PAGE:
Man, 32, gets life term in beating and stabbing of former girlfriend

Arbutus woman credits daughter's calm 911 call for saving her life


News from around the Baltimore region

April 28, 2005|By Laura Barnhardt | Laura Barnhardt,SUN STAFF

A 32-year-old Baltimore County man was sentenced to life in prison yesterday in the beating and stabbing of his former girlfriend, who credits her young daughter with saving her life.

The girl, now 10, is to receive a bar association award for calling 911 after her mother was attacked in July and for her poised testimony at trial this year.

Michael William Hall, who lived in the Lansdowne area of the county, received the maximum sentence on his conviction of attempted first-degree murder. Hall was convicted by Baltimore County Circuit Judge Thomas J. Bollinger Sr. during a February bench trial.

Hall's former girlfriend, Kari Nelson, now 30, was stabbed in the neck and groin area during the assault at her Arbutus home. She was beaten so severely that her lip was split and her eyes were swollen shut, said prosecutor Stephen Roscher.

Nelson's three children, who were home, could hear Hall beating their mother, Roscher said. Nelson's daughter, Katlyn, called 911, alternately conveying the severity of the situation to a dispatcher and comforting her mother, said Roscher.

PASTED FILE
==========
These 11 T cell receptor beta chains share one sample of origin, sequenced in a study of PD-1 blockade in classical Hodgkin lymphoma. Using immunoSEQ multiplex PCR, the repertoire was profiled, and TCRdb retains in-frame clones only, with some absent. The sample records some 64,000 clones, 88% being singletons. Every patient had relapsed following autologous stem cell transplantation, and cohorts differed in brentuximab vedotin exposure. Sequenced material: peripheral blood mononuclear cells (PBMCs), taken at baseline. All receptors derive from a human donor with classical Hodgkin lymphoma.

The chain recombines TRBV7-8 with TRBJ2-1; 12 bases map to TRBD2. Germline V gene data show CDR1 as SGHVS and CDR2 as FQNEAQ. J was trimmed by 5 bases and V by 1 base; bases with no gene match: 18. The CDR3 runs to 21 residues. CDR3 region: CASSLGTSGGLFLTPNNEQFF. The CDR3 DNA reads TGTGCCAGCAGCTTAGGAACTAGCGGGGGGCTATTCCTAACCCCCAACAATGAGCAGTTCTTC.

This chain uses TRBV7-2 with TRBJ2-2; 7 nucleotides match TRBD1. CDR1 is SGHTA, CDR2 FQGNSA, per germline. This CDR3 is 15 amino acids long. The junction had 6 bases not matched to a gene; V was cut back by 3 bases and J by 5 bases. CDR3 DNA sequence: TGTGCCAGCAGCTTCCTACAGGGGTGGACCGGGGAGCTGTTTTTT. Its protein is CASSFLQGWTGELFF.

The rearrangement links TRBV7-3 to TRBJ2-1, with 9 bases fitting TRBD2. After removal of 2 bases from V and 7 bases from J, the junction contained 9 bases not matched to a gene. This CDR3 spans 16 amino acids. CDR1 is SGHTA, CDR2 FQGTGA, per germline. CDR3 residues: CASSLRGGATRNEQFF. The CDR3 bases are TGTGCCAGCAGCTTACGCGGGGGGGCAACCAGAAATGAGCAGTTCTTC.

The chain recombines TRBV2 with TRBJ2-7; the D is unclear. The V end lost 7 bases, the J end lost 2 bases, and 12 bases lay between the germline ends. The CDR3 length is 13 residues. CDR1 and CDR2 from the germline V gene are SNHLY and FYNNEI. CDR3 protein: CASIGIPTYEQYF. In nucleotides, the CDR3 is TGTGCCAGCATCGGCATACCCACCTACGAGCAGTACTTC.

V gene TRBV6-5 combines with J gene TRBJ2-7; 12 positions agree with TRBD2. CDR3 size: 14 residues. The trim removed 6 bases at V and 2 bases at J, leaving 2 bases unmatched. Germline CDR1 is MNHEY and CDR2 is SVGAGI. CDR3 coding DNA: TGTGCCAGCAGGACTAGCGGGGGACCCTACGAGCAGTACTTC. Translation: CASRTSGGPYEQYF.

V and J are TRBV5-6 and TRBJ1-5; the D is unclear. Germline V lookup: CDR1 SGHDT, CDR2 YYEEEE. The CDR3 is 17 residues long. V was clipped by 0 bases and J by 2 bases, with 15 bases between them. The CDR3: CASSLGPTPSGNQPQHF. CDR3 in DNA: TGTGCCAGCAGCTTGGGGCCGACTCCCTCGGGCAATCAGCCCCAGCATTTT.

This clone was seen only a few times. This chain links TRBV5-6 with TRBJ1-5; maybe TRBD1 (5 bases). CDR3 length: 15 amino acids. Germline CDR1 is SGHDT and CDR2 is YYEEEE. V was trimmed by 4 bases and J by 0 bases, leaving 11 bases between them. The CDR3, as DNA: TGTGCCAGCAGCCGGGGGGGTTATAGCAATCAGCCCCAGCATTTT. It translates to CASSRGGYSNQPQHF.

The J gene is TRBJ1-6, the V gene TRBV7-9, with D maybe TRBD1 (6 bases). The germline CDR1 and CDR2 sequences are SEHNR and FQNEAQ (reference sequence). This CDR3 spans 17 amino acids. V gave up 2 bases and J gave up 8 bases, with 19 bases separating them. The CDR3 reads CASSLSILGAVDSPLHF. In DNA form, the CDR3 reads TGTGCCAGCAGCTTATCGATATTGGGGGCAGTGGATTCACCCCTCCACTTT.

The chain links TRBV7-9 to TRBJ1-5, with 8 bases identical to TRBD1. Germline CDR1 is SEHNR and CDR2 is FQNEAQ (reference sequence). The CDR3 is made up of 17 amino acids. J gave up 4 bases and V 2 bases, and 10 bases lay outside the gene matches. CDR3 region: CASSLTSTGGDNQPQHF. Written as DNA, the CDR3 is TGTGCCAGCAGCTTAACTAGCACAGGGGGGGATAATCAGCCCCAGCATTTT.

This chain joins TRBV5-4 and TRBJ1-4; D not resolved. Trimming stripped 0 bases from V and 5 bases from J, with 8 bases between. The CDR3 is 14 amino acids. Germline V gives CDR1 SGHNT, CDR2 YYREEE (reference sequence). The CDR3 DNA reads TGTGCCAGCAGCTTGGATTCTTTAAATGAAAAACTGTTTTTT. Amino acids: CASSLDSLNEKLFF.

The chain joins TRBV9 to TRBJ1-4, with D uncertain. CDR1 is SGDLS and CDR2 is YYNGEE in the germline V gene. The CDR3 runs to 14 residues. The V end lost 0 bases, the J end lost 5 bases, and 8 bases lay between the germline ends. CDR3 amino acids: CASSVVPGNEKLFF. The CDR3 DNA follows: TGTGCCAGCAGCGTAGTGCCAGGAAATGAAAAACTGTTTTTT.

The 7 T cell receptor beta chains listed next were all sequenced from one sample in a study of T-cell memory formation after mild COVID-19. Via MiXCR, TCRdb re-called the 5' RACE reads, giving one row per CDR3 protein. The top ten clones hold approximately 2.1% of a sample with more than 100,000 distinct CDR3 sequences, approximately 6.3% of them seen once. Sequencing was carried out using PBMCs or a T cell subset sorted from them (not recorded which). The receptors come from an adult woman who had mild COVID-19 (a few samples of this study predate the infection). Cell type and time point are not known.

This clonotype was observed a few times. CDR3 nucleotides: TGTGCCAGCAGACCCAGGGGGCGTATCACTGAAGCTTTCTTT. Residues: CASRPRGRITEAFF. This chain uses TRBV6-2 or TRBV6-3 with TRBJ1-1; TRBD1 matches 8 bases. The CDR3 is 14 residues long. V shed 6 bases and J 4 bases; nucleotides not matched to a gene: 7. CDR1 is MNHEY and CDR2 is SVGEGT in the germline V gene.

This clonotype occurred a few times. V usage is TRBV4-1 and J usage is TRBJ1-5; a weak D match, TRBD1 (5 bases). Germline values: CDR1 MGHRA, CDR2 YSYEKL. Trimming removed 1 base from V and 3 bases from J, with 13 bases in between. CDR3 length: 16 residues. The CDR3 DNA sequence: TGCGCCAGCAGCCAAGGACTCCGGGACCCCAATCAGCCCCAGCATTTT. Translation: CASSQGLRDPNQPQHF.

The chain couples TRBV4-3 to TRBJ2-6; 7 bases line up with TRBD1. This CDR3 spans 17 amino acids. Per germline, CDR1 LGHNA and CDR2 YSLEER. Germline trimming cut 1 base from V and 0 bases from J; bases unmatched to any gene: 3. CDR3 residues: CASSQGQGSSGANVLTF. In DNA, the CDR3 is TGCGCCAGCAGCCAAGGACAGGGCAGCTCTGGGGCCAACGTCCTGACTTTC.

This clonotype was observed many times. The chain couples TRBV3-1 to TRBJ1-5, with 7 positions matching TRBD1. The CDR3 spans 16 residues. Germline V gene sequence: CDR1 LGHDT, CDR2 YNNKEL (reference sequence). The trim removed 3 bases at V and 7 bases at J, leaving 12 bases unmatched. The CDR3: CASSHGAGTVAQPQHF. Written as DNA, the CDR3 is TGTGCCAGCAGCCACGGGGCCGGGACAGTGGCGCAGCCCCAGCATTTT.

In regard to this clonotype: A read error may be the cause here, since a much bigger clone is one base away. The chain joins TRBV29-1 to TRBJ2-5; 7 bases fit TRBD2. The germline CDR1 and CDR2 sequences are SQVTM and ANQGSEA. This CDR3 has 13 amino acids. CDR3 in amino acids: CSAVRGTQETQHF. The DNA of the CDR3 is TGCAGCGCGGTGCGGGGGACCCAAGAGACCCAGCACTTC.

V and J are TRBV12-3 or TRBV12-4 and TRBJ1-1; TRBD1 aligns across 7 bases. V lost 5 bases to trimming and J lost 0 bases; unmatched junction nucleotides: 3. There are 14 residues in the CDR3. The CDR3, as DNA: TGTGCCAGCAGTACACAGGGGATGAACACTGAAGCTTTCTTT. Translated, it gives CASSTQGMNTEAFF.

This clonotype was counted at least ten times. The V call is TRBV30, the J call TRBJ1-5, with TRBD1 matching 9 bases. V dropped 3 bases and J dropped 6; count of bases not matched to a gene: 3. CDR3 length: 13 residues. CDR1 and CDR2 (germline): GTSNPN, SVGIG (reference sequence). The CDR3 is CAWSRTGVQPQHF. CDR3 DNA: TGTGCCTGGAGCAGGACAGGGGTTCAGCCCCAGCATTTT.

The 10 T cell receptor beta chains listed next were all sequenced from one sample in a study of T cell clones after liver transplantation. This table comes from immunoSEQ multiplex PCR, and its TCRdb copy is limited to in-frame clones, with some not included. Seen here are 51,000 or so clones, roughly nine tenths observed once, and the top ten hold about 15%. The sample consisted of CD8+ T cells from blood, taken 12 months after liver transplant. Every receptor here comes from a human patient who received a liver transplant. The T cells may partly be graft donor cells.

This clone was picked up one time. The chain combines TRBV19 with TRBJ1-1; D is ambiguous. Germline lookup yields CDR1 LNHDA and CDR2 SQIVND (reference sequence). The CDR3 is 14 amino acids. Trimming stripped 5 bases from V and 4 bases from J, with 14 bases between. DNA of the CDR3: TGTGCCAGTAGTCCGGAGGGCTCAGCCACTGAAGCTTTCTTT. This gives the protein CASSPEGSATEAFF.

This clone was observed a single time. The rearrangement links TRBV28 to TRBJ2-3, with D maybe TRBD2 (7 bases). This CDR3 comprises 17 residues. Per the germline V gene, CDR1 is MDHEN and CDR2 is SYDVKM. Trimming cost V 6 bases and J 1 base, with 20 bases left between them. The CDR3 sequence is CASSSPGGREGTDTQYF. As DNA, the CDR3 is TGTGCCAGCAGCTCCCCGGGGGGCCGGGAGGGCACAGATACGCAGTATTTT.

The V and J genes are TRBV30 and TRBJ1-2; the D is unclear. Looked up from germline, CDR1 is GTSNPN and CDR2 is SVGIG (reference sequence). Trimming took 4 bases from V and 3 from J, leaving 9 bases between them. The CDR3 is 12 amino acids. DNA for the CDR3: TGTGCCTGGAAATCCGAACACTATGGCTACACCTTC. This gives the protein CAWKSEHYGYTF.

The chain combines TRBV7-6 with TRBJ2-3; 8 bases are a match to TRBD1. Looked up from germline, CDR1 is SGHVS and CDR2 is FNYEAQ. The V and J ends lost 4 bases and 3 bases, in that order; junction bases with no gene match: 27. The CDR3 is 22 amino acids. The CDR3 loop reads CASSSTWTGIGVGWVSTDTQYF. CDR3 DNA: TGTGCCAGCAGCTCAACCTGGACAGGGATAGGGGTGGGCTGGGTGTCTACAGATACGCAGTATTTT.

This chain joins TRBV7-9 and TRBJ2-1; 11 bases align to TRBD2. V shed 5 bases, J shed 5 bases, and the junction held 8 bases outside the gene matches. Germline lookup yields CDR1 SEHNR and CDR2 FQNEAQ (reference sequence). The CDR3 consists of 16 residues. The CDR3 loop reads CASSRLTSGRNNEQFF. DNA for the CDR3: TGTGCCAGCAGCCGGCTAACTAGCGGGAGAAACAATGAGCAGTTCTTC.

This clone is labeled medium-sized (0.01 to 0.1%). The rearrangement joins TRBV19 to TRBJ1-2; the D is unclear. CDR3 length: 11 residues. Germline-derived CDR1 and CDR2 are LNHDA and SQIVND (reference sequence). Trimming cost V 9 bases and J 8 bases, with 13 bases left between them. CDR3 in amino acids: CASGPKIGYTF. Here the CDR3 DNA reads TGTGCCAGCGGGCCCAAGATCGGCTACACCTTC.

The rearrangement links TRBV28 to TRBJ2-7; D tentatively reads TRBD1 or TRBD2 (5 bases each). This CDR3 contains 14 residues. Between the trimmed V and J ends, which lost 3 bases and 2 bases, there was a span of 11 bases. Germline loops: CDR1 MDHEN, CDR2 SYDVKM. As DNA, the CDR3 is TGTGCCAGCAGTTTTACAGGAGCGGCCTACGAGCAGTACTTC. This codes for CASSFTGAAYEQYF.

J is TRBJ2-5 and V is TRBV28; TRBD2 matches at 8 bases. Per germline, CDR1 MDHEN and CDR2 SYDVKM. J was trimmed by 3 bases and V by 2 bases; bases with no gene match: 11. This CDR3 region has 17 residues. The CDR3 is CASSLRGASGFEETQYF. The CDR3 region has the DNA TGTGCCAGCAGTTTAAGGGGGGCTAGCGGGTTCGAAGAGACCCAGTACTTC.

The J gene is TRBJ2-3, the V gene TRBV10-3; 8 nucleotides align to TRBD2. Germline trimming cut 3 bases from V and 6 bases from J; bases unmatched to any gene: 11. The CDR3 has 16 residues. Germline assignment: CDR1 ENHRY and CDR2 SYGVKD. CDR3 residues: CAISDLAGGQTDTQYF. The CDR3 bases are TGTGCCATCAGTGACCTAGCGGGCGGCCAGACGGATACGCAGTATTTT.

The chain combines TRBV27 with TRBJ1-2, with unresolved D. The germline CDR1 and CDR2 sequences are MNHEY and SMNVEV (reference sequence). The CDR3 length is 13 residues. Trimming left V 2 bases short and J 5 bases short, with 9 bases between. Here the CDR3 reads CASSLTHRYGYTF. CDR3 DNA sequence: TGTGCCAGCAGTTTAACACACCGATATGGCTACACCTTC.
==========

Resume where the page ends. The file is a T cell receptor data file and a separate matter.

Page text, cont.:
"She wasn't murdered by the grace of God," Roscher said during the hearing. "It wasn't because [Hall] didn't try to kill her."

Several of Hall's relatives and friends testified yesterday, saying the assault was uncharacteristic for a man they described as loving and kind. They said Hall, who had planned to start a carpentry business, was being treated by a psychologist.

Defense attorney Craig M. Gendler said Hall had been diagnosed as bipolar and suffered from drug and alcohol dependencies. Despite the graphic evidence presented during the trial, Gendler said, "There's a very different side to Mr. Hall. ... This is not a monster, your honor."

Hall - who, according to Roscher, had been on probation on a drug charge, and previously had been on probation for theft and battery - spoke briefly during the hearing. "There's not a moment that goes by that I don't think about the impact on Kari ... her kids, and my family," he said.

Nelson said during yesterday's hearing that her children still do not like her to leave the house. After sentencing, she said, "I think we can all feel a little safer now."

She said it was because her daughter called 911 that she is alive at all.

"She's just been unbelievable," Nelson said. "She's a big hero."

Katlyn Nelson is to receive the Baltimore County Bar Association's first citizenship award next week. Her "amazing calm" during the 911 call and in assisting her mother, along with her courage on the witness stand, prompted the association to recognize her, said Philip Tirabassi, the association's Law Day committee chairman.

Baltimore Sun Articles
Please note the green-lined linked article text has been applied commercially without any involvement from our newsroom editors, reporters or any other editorial staff.